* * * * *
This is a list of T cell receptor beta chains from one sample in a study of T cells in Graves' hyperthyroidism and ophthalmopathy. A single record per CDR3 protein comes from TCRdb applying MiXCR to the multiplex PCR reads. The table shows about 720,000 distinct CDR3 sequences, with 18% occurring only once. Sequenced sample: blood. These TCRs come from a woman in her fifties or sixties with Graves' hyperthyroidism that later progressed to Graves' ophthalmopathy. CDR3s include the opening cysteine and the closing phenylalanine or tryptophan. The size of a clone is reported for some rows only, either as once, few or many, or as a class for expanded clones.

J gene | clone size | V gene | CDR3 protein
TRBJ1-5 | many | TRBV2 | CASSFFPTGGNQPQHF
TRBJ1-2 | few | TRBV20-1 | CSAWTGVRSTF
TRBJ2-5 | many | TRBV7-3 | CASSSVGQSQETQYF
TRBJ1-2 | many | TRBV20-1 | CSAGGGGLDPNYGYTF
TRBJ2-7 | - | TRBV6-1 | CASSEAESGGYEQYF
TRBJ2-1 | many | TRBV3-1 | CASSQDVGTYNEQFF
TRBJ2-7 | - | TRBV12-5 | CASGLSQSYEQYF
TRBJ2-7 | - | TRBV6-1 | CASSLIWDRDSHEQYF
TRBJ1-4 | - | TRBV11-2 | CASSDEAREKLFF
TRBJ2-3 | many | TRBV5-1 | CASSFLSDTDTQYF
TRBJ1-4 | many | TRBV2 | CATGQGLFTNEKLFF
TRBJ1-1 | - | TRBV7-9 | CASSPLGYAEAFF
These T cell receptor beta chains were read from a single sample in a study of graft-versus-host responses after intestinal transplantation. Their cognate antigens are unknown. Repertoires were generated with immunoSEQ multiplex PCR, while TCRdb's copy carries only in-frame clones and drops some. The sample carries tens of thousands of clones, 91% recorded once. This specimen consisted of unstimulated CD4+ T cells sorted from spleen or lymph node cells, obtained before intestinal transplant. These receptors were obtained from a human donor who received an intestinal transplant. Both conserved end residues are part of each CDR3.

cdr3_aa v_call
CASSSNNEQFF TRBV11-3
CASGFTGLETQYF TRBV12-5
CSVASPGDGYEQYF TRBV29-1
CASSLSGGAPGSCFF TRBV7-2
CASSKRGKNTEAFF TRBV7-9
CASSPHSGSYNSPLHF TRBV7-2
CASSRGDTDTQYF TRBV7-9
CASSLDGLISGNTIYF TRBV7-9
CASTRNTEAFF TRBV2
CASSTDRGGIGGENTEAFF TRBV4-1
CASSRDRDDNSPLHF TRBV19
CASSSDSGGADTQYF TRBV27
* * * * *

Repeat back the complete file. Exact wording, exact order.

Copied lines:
This is a list of T cell receptor beta chains from one sample in a study of T cells in Graves' hyperthyroidism and ophthalmopathy. A single record per CDR3 protein comes from TCRdb applying MiXCR to the multiplex PCR reads. The table shows about 720,000 distinct CDR3 sequences, with 18% occurring only once. Sequenced sample: blood. These TCRs come from a woman in her fifties or sixties with Graves' hyperthyroidism that later progressed to Graves' ophthalmopathy. CDR3s include the opening cysteine and the closing phenylalanine or tryptophan. The size of a clone is reported for some rows only, either as once, few or many, or as a class for expanded clones.

J gene | clone size | V gene | CDR3 protein
TRBJ1-5 | many | TRBV2 | CASSFFPTGGNQPQHF
TRBJ1-2 | few | TRBV20-1 | CSAWTGVRSTF
TRBJ2-5 | many | TRBV7-3 | CASSSVGQSQETQYF
TRBJ1-2 | many | TRBV20-1 | CSAGGGGLDPNYGYTF
TRBJ2-7 | - | TRBV6-1 | CASSEAESGGYEQYF
TRBJ2-1 | many | TRBV3-1 | CASSQDVGTYNEQFF
TRBJ2-7 | - | TRBV12-5 | CASGLSQSYEQYF
TRBJ2-7 | - | TRBV6-1 | CASSLIWDRDSHEQYF
TRBJ1-4 | - | TRBV11-2 | CASSDEAREKLFF
TRBJ2-3 | many | TRBV5-1 | CASSFLSDTDTQYF
TRBJ1-4 | many | TRBV2 | CATGQGLFTNEKLFF
TRBJ1-1 | - | TRBV7-9 | CASSPLGYAEAFF
These T cell receptor beta chains were read from a single sample in a study of graft-versus-host responses after intestinal transplantation. Their cognate antigens are unknown. Repertoires were generated with immunoSEQ multiplex PCR, while TCRdb's copy carries only in-frame clones and drops some. The sample carries tens of thousands of clones, 91% recorded once. This specimen consisted of unstimulated CD4+ T cells sorted from spleen or lymph node cells, obtained before intestinal transplant. These receptors were obtained from a human donor who received an intestinal transplant. Both conserved end residues are part of each CDR3.

cdr3_aa v_call
CASSSNNEQFF TRBV11-3
CASGFTGLETQYF TRBV12-5
CSVASPGDGYEQYF TRBV29-1
CASSLSGGAPGSCFF TRBV7-2
CASSKRGKNTEAFF TRBV7-9
CASSPHSGSYNSPLHF TRBV7-2
CASSRGDTDTQYF TRBV7-9
CASSLDGLISGNTIYF TRBV7-9
CASTRNTEAFF TRBV2
CASSTDRGGIGGENTEAFF TRBV4-1
CASSRDRDDNSPLHF TRBV19
CASSSDSGGADTQYF TRBV27